By Kay Johnson
KABUL (Reuters) - Funding shortfalls have forced the World Food Program (WFP) to cut rations for up to 1 million people in Afghanistan, an official said, an early sign that aid money may dwindle as the international combat mission winds down.
The U.N. food assistance agency, which runs on donations from member countries, faces a gap of about $30 million for its program in Afghanistan, country director Claude Jibidar told Reuters in an interview.
"We have had to cut down the rations of the people we are assisting, just so that we can buy some time, so we don’t stop altogether," Jibidar said.
He said the cuts, to 1,500 calories a day from 2,100, would affect up to 1 million people, many of whom have had to flee their homes because of the escalating war between the Taliban insurgency and the Western-backed Afghan government.
"Food is something that everybody needs every single day, so it is serious," Jibidar said late on Monday.
The agency has only about six weeks left in which to deposit advance stores of food meant to supply mountainous areas of Afghanistan that usually get cut off during its harsh winter.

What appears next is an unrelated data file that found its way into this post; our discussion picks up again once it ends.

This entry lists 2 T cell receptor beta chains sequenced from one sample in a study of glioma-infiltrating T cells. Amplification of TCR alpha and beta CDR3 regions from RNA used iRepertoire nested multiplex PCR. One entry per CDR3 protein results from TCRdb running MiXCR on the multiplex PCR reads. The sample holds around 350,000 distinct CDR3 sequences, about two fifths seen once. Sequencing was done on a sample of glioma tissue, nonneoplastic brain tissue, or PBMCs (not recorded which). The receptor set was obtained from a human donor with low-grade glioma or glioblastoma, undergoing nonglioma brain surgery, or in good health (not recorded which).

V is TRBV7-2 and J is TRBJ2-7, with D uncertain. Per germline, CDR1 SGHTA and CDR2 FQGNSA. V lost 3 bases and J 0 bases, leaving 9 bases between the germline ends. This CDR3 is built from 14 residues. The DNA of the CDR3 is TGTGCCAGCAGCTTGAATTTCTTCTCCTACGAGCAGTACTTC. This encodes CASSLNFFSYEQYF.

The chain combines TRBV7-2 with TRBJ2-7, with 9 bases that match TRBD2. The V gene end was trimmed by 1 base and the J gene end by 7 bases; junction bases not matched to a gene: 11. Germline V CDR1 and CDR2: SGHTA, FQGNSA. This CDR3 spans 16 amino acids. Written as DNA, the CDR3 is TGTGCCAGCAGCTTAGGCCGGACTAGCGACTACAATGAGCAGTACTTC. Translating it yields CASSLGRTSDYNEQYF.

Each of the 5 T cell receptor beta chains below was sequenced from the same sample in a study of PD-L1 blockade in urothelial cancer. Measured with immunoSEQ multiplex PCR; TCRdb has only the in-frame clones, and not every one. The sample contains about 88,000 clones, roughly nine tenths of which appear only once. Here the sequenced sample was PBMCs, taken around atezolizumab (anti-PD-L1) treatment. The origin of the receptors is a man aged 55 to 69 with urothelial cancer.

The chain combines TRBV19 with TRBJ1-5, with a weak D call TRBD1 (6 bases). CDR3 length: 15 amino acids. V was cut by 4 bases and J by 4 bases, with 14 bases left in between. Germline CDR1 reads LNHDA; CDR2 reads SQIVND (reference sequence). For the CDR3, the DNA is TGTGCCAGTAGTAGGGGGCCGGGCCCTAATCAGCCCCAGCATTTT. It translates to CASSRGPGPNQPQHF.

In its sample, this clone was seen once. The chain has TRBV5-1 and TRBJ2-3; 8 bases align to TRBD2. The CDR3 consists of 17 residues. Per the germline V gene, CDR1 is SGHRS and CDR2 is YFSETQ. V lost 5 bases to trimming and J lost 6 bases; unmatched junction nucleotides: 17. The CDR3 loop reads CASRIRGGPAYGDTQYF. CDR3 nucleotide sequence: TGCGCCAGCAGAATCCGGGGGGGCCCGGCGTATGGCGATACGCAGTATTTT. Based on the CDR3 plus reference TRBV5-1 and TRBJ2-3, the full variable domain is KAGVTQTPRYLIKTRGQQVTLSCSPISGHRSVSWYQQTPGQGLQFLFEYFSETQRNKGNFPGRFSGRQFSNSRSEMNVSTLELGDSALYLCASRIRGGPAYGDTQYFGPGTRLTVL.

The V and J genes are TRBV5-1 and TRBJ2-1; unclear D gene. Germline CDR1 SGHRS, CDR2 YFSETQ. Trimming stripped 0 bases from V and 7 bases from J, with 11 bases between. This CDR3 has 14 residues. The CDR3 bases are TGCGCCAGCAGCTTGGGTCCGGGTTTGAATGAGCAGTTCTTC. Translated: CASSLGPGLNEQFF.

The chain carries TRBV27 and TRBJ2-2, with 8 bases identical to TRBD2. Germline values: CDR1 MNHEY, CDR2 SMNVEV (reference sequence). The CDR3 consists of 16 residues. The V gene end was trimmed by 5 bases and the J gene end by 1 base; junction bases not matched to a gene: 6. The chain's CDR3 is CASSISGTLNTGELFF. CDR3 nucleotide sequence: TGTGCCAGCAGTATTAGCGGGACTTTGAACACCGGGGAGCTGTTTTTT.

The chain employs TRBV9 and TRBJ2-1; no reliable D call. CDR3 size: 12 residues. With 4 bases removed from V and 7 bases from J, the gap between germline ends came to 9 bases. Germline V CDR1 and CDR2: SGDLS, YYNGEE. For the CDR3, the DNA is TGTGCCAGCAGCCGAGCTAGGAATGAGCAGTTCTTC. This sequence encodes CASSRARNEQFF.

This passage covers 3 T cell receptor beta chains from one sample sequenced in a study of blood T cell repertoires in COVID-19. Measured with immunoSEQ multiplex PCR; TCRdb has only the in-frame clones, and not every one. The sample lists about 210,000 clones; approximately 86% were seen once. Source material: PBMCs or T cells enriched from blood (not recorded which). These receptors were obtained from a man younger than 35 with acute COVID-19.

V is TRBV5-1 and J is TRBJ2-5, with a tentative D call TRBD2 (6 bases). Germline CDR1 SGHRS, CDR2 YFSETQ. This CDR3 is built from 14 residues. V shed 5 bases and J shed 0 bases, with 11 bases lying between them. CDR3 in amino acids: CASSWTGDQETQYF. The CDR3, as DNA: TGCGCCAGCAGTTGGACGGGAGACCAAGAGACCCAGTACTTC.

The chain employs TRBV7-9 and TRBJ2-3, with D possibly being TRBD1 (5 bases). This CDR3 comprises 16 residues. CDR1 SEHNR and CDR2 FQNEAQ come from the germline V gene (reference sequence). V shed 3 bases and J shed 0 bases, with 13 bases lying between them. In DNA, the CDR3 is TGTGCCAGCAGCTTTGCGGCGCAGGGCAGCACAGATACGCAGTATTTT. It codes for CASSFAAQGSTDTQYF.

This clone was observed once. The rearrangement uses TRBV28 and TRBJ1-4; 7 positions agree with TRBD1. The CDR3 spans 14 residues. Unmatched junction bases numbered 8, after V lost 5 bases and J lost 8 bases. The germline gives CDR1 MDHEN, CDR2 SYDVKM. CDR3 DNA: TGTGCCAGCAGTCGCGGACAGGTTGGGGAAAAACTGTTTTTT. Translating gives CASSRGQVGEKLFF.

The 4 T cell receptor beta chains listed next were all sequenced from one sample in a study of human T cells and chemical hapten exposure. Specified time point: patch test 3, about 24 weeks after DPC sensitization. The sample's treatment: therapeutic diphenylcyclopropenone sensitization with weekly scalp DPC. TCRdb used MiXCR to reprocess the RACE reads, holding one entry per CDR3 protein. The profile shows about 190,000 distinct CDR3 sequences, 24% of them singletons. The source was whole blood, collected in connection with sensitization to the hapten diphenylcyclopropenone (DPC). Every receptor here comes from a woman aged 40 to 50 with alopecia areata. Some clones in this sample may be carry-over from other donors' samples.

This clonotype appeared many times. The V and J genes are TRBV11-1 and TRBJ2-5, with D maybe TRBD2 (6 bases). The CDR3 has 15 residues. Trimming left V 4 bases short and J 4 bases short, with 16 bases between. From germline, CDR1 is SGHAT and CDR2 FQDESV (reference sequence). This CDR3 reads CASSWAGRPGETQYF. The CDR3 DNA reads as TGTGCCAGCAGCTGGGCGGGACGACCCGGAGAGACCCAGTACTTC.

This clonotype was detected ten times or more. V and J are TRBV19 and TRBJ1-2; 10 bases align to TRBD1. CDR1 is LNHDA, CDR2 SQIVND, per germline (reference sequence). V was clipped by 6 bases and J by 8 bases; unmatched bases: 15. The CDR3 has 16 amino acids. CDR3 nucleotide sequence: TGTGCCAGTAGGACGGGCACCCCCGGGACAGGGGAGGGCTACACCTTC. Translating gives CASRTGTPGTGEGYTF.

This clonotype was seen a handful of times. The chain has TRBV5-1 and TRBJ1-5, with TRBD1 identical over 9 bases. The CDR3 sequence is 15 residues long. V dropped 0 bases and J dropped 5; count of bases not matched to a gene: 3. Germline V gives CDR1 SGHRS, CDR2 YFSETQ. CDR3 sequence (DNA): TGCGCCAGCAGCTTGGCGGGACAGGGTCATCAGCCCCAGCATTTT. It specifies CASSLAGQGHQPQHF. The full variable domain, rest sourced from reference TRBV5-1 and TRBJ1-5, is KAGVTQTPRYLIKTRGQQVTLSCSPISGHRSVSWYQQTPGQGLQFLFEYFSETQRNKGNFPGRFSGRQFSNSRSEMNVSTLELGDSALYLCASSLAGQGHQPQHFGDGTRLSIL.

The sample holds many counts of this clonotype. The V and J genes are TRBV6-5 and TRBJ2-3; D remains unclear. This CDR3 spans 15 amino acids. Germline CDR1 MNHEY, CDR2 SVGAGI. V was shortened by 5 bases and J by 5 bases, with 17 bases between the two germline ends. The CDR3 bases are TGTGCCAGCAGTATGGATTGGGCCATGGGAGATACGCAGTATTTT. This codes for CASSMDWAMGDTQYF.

Afghanistan has been the recipient of tens of billions of dollars in aid since 2001, when the Taliban's harsh government based on a strict interpretation of Islam was toppled by a U.S.-led invasion.
The country remains in great need. The WFP helps feed a total of 3.7 million Afghans, or about 10 percent of the population.
With most foreign combat troops due to withdraw at the end of this year, many humanitarian groups fear aid flows will dry up as donors become fatigued and focus on other crises, including combating the Ebola virus and helping refugees from the wars in Syria and Iraq.
Most international troops will leave Afghanistan at the end of this year, winding up the combat phase of the mission that began with ousting the Taliban over the shelter they gave the al Qaeda planners of the Sept. 11 attacks in the United States.
Aid workers say a drastic slide in aid money could reverse many of the social gains of the last 13 years.
"It is important, at this critical period, that Afghanistan is not forgotten," Jibidar said.
(Editing by Clarence Fernandez)